The University of Cambridge’s Centre for the Future of Democracy launches at the Bennett Institute next week (29 January 2020). It will explore the challenges and opportunities faced by democratic politics over the coming century.
Centre for the Future of Democracy launches next week
At the launch Dr Roberto Foa will answer the questions posed: “Is democracy in a global “crisis”? If so, how does the situation today compare to similar moments of doubt – Western Europe in the 1970s, or the emerging market financial crises of the late 1990s?? He will present key findings from his report on public satisfaction with democracy – across countries and regions from 1962 to 2020.
Profs David Runciman and Helen Thompson - from acclaimed podcast Talking Politics – will comment and respond.
Providing a definitive global perspective spanning five decades – Dr Foa’s report uses a unique dataset of over 9 million respondents, from more than 160 countries – combining publicly available datasets with specially-commissioned cross-country surveys from YouGov.
The event is free, but booking is essential.
Click here for further information on the Centre for the Future of Democracy.
Michael Ignatieff talk on the future of democracy- 12 February
The main January launch event will be followed by Michael Ignatieff talking on the future of democracy, on 12 February at the Babbage Lecture Theatre, followed by drinks at the Whale Café.
David Runciman talks to the writer, academic, politician and current head of the Central European University Michael Ignatieff about his life in politics and his hopes and fears for the future of democracy. From his experiences running to be Canadian prime minister to his recent battles with Victor Orban in Hungary over the fate of the CEU, from the rise of China to the threat of climate change, from Trump to Johnson and beyond, a wide-ranging conversation about what threatens democracy and what might be done to revive it.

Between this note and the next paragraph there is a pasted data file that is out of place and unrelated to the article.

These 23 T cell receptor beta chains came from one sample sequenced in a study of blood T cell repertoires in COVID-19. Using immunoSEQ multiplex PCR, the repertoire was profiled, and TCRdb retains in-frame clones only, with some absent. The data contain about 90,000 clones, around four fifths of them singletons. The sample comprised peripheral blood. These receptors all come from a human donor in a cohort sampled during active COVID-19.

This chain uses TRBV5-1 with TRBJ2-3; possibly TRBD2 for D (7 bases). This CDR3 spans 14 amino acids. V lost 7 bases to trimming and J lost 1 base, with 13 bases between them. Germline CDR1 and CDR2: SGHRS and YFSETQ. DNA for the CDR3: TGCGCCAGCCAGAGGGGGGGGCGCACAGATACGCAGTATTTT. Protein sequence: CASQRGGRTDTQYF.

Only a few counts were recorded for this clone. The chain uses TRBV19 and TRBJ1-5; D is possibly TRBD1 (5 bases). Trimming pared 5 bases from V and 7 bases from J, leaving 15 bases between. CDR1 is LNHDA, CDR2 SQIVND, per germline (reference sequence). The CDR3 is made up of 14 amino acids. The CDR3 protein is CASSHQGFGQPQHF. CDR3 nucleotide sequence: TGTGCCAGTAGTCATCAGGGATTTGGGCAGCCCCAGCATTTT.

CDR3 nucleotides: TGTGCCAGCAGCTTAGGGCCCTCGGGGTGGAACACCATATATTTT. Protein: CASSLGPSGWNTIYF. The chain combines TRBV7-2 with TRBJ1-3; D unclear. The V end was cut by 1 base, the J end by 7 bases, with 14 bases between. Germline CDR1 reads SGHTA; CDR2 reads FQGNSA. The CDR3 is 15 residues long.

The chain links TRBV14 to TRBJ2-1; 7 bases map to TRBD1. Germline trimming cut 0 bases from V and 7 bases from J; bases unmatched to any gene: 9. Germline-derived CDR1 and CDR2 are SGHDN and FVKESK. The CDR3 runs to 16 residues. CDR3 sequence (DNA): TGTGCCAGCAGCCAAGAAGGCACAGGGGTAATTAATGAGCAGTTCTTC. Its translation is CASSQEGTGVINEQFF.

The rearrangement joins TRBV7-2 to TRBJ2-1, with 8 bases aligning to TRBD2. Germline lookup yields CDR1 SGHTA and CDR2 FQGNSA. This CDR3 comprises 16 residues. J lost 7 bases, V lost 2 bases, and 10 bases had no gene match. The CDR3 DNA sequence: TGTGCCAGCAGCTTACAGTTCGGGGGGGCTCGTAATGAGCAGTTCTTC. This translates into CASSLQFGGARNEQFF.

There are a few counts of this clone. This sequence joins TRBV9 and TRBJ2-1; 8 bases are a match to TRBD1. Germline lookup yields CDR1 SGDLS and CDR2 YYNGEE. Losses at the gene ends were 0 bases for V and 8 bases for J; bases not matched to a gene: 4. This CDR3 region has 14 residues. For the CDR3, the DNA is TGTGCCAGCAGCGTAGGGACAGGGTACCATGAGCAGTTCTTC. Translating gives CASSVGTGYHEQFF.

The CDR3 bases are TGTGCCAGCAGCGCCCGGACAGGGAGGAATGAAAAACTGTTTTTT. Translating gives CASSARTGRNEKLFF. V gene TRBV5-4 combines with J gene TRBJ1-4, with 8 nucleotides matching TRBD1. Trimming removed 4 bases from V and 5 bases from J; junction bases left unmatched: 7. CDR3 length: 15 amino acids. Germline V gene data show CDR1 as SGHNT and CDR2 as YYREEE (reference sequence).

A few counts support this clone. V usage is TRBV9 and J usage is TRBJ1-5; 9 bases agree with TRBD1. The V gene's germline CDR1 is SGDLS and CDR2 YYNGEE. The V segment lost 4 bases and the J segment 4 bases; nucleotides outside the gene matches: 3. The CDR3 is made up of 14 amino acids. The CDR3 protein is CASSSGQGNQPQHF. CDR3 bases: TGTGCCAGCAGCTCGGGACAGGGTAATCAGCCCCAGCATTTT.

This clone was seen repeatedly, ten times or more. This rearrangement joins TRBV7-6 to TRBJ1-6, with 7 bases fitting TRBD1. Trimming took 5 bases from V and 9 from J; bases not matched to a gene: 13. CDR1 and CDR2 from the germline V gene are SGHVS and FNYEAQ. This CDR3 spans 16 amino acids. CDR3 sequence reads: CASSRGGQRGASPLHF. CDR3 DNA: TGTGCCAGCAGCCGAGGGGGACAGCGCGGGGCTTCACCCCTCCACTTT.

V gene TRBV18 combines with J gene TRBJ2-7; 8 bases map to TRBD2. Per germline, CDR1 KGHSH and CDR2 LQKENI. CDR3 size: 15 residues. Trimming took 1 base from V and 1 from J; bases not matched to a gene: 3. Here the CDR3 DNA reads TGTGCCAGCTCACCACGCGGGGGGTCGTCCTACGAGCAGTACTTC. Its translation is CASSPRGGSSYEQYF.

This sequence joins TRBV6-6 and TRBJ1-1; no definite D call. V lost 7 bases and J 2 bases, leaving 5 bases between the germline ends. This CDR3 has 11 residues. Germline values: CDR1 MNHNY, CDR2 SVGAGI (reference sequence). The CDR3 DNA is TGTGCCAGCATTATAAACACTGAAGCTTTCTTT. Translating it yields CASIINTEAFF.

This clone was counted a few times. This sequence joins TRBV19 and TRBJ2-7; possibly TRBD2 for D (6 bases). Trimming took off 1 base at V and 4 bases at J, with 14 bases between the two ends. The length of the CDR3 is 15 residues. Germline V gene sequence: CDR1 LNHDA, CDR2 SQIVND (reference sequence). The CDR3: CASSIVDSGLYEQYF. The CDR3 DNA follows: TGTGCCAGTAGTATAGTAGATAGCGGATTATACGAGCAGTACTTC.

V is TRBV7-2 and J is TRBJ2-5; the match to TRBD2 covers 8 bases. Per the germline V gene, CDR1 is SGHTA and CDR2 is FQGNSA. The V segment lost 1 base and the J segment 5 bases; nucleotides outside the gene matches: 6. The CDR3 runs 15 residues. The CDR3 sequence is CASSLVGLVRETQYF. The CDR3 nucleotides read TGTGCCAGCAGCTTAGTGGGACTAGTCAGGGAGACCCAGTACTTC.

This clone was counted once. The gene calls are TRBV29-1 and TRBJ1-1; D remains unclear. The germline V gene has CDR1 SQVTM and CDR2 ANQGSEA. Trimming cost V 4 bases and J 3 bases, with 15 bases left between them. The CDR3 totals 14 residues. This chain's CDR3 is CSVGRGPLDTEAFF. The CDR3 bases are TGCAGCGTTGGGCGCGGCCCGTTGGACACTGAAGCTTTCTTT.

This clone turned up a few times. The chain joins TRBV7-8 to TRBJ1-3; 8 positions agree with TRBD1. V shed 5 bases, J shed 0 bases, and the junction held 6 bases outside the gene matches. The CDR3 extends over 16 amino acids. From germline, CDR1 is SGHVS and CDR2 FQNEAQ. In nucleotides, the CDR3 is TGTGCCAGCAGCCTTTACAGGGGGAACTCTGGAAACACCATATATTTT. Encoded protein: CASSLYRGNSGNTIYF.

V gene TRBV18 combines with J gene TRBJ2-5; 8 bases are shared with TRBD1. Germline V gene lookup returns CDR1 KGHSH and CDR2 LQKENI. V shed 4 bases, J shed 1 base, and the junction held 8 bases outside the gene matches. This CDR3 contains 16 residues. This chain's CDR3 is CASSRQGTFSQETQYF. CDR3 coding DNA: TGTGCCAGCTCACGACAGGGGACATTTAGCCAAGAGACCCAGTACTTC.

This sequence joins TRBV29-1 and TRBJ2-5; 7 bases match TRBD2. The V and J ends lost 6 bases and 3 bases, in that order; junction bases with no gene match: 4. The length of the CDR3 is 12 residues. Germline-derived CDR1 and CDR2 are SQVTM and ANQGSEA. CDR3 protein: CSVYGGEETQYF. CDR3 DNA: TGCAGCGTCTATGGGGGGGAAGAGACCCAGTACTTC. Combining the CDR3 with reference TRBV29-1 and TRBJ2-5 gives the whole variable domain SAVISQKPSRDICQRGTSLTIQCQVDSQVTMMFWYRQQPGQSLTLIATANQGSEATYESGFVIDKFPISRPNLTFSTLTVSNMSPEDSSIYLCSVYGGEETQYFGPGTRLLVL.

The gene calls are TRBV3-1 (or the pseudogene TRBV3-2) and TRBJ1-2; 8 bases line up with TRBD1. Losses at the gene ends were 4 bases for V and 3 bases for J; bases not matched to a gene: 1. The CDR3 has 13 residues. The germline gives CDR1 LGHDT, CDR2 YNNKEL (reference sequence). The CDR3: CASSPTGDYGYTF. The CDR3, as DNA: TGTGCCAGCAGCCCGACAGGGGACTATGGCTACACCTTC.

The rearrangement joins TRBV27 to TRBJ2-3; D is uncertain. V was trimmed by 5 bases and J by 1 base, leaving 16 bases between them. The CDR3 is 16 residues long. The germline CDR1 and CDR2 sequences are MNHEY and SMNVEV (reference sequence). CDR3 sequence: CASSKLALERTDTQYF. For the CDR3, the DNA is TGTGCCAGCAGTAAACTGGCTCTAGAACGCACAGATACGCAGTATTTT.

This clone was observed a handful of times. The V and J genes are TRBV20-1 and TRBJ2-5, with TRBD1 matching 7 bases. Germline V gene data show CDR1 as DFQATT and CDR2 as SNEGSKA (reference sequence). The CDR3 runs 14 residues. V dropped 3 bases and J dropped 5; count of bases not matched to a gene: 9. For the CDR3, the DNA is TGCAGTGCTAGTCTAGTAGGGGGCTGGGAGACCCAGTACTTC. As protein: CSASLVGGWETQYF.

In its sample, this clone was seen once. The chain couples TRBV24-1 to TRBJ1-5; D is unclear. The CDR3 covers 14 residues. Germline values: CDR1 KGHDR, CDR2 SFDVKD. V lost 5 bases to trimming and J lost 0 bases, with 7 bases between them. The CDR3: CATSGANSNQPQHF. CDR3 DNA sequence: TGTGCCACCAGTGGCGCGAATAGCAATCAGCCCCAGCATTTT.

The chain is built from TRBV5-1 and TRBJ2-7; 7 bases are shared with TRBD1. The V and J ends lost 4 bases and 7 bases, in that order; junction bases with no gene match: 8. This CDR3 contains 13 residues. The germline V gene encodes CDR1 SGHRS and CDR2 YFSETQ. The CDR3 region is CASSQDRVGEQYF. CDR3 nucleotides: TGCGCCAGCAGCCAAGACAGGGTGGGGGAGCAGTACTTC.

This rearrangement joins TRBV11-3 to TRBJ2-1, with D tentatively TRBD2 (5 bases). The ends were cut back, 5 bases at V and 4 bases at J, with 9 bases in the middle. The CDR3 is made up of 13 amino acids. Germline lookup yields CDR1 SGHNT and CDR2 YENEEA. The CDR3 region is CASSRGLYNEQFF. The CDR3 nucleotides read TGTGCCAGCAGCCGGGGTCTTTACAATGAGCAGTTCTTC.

This event is one of a series to launch Cambridge University’s new Centre for the Future of Democracy. Everyone welcome. Brought to you in conjunction with the Cambridge Literary Festival and the Talking Politics podcast. The event is free, but booking is essential.
Please arrive promptly - seats allocated on a first come first come first serve basis on the night.
The University of Cambridge is acknowledged as one of the world's leading higher education and research institutions. The University was instrumental in the formation of the Cambridge Network and its Vice- Chancellor, Professor Stephen Toope, is also the President of the Cambridge Network.